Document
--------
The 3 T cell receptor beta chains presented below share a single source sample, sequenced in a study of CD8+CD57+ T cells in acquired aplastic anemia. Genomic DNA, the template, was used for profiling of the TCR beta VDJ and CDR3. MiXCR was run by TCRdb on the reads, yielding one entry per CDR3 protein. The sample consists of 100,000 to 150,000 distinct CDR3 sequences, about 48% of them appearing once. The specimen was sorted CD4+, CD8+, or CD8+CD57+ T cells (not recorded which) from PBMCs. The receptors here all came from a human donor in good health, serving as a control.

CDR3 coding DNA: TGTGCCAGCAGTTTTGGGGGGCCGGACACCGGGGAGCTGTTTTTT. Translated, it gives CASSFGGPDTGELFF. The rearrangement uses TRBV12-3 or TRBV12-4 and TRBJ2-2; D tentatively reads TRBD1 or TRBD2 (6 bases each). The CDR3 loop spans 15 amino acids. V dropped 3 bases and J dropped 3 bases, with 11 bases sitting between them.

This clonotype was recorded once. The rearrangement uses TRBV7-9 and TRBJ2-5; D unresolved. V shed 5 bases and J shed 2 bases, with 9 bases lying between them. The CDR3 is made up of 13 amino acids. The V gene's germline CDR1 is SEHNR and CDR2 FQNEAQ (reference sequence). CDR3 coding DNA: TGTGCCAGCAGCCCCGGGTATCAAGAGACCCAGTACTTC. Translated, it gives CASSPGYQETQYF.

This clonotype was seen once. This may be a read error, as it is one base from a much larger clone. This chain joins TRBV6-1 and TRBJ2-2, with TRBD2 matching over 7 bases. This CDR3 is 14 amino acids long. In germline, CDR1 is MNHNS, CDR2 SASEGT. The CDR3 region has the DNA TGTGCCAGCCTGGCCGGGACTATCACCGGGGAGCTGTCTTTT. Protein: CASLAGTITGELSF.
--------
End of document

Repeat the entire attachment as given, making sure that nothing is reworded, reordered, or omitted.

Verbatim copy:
The 3 T cell receptor beta chains presented below share a single source sample, sequenced in a study of CD8+CD57+ T cells in acquired aplastic anemia. Genomic DNA, the template, was used for profiling of the TCR beta VDJ and CDR3. MiXCR was run by TCRdb on the reads, yielding one entry per CDR3 protein. The sample consists of 100,000 to 150,000 distinct CDR3 sequences, about 48% of them appearing once. The specimen was sorted CD4+, CD8+, or CD8+CD57+ T cells (not recorded which) from PBMCs. The receptors here all came from a human donor in good health, serving as a control.

CDR3 coding DNA: TGTGCCAGCAGTTTTGGGGGGCCGGACACCGGGGAGCTGTTTTTT. Translated, it gives CASSFGGPDTGELFF. The rearrangement uses TRBV12-3 or TRBV12-4 and TRBJ2-2; D tentatively reads TRBD1 or TRBD2 (6 bases each). The CDR3 loop spans 15 amino acids. V dropped 3 bases and J dropped 3 bases, with 11 bases sitting between them.

This clonotype was recorded once. The rearrangement uses TRBV7-9 and TRBJ2-5; D unresolved. V shed 5 bases and J shed 2 bases, with 9 bases lying between them. The CDR3 is made up of 13 amino acids. The V gene's germline CDR1 is SEHNR and CDR2 FQNEAQ (reference sequence). CDR3 coding DNA: TGTGCCAGCAGCCCCGGGTATCAAGAGACCCAGTACTTC. Translated, it gives CASSPGYQETQYF.

This clonotype was seen once. This may be a read error, as it is one base from a much larger clone. This chain joins TRBV6-1 and TRBJ2-2, with TRBD2 matching over 7 bases. This CDR3 is 14 amino acids long. In germline, CDR1 is MNHNS, CDR2 SASEGT. The CDR3 region has the DNA TGTGCCAGCCTGGCCGGGACTATCACCGGGGAGCTGTCTTTT. Protein: CASLAGTITGELSF.